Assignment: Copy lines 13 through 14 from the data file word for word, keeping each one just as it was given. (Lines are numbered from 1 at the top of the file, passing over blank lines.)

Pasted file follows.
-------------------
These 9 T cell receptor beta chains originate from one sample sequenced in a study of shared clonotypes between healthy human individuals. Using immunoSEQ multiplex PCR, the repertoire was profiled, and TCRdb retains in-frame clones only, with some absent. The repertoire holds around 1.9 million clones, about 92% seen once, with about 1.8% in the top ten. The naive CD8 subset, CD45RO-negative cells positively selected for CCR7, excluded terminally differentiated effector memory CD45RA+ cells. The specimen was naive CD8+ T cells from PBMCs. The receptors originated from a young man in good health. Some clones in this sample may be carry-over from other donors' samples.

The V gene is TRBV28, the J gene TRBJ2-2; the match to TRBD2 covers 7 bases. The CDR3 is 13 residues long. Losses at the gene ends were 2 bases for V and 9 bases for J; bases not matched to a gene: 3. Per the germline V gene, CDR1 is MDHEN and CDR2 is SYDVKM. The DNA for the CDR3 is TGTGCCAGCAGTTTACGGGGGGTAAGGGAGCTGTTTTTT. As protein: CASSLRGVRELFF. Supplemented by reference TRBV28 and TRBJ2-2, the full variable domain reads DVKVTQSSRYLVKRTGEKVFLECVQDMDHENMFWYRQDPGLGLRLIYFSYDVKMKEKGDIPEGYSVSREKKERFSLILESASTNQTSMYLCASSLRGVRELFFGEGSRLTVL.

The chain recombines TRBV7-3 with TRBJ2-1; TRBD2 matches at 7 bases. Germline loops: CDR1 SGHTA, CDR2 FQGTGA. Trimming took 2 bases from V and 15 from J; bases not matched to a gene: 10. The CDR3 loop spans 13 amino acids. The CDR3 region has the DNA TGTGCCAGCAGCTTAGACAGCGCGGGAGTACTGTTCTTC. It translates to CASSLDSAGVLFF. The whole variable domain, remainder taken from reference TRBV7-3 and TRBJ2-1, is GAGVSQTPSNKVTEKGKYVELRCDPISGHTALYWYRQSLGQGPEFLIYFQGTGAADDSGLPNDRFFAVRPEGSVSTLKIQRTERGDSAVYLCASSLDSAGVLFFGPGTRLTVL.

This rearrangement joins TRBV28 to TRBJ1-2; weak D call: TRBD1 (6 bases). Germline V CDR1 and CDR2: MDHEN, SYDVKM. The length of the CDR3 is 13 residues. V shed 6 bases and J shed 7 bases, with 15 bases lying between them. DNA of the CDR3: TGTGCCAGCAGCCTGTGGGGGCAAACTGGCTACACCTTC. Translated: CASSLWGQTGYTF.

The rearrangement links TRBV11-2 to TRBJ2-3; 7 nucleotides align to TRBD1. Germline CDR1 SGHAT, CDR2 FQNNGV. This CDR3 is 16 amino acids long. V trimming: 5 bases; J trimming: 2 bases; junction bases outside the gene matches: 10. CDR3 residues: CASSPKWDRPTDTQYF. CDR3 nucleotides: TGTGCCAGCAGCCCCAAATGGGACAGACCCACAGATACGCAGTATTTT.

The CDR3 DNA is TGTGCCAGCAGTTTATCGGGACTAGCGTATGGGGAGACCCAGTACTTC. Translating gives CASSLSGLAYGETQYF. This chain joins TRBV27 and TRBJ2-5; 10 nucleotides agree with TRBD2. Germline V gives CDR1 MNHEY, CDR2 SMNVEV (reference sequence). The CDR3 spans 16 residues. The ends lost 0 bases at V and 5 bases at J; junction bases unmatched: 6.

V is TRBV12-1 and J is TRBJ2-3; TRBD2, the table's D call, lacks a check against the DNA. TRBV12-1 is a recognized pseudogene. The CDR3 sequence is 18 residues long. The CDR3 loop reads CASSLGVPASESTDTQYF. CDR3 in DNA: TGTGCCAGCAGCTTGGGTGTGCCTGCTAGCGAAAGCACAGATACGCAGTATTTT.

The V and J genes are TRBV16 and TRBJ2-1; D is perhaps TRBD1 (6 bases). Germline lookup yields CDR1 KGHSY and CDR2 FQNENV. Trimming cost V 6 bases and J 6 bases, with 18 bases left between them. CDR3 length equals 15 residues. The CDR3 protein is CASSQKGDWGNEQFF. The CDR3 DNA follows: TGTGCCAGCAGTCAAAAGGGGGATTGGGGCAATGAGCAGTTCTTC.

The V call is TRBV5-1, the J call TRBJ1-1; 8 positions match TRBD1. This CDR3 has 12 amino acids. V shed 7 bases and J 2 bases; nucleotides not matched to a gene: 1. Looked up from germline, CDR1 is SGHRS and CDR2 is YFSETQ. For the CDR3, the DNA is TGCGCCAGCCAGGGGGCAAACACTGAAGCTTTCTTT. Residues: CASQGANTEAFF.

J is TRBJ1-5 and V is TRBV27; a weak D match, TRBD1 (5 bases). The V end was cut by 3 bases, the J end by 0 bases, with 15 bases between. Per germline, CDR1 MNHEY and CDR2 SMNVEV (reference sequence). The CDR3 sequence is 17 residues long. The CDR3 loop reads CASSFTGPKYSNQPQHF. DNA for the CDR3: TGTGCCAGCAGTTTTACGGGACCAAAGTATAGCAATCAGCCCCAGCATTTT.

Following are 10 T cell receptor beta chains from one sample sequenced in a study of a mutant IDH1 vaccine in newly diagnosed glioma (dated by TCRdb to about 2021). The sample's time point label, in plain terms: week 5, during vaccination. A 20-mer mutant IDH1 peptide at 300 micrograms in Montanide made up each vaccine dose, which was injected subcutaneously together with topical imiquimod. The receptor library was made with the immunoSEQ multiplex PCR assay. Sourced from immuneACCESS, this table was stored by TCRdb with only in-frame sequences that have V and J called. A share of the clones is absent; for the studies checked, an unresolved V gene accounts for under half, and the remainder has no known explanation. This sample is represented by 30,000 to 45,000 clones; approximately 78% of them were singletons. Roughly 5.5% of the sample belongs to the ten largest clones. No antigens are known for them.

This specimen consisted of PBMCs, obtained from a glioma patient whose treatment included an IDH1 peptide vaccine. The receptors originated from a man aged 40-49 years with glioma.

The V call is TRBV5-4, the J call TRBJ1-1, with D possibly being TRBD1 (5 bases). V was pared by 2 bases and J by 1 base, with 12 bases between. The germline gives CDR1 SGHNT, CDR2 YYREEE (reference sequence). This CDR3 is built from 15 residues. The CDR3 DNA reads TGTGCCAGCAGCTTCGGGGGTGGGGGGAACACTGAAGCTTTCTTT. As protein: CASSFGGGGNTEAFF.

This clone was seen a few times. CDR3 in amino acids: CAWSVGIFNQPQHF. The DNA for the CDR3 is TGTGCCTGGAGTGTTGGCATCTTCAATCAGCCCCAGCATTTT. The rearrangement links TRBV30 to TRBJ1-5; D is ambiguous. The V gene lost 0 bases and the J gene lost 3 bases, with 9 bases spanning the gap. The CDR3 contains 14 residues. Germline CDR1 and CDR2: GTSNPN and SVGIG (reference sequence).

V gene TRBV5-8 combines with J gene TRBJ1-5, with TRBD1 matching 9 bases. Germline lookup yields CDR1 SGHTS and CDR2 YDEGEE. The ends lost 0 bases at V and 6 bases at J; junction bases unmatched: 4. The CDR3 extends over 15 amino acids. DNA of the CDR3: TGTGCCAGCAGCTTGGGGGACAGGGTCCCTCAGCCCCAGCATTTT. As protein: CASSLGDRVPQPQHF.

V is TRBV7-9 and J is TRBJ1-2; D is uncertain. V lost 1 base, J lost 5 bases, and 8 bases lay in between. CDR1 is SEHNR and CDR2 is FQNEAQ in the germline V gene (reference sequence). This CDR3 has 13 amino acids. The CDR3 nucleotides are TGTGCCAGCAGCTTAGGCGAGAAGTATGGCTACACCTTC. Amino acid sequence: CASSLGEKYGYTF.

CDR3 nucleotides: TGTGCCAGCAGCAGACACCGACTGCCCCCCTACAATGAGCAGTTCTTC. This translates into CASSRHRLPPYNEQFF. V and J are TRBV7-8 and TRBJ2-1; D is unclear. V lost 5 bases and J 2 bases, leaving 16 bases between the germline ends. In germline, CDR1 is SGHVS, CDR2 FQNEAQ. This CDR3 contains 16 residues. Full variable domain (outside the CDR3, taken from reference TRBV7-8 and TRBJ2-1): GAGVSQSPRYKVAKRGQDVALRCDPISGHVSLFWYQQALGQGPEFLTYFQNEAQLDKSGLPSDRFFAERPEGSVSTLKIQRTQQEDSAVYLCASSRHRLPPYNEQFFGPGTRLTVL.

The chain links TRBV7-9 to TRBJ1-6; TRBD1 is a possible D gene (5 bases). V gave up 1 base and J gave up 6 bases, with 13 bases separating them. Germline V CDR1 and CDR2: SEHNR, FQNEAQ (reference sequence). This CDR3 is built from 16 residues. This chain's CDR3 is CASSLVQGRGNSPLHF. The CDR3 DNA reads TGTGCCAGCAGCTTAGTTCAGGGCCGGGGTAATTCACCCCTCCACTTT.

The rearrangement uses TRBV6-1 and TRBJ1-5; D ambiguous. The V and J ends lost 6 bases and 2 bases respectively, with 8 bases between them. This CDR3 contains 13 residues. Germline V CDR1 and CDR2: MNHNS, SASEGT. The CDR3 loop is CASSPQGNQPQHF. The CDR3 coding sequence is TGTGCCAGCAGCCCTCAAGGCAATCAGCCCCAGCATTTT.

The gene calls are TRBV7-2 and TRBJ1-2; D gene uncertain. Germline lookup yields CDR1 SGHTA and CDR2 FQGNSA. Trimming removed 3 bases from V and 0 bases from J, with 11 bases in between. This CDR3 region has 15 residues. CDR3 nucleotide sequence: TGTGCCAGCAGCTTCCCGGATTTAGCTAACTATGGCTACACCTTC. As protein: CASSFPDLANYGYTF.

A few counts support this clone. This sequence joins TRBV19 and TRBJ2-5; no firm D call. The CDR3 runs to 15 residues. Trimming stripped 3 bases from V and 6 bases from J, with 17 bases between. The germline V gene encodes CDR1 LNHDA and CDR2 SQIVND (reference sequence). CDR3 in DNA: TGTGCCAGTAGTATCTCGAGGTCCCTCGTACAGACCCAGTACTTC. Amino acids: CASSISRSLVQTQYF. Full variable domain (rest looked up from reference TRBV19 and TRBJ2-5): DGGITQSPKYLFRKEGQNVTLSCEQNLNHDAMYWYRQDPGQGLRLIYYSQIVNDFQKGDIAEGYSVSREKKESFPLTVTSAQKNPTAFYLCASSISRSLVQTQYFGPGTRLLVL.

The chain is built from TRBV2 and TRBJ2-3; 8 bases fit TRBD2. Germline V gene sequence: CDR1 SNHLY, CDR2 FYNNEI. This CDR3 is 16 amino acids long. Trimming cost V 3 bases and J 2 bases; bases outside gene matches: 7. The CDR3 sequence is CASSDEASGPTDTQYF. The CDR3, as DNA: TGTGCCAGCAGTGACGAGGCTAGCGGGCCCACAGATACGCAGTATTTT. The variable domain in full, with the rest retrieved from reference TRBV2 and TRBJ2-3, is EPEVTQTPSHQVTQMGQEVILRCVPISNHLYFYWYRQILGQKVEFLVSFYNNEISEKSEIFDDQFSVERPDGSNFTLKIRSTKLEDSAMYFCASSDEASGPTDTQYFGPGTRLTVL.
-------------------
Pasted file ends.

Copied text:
The V call is TRBV5-4, the J call TRBJ1-1, with D possibly being TRBD1 (5 bases). V was pared by 2 bases and J by 1 base, with 12 bases between. The germline gives CDR1 SGHNT, CDR2 YYREEE (reference sequence). This CDR3 is built from 15 residues. The CDR3 DNA reads TGTGCCAGCAGCTTCGGGGGTGGGGGGAACACTGAAGCTTTCTTT. As protein: CASSFGGGGNTEAFF.

This clone was seen a few times. CDR3 in amino acids: CAWSVGIFNQPQHF. The DNA for the CDR3 is TGTGCCTGGAGTGTTGGCATCTTCAATCAGCCCCAGCATTTT. The rearrangement links TRBV30 to TRBJ1-5; D is ambiguous. The V gene lost 0 bases and the J gene lost 3 bases, with 9 bases spanning the gap. The CDR3 contains 14 residues. Germline CDR1 and CDR2: GTSNPN and SVGIG (reference sequence).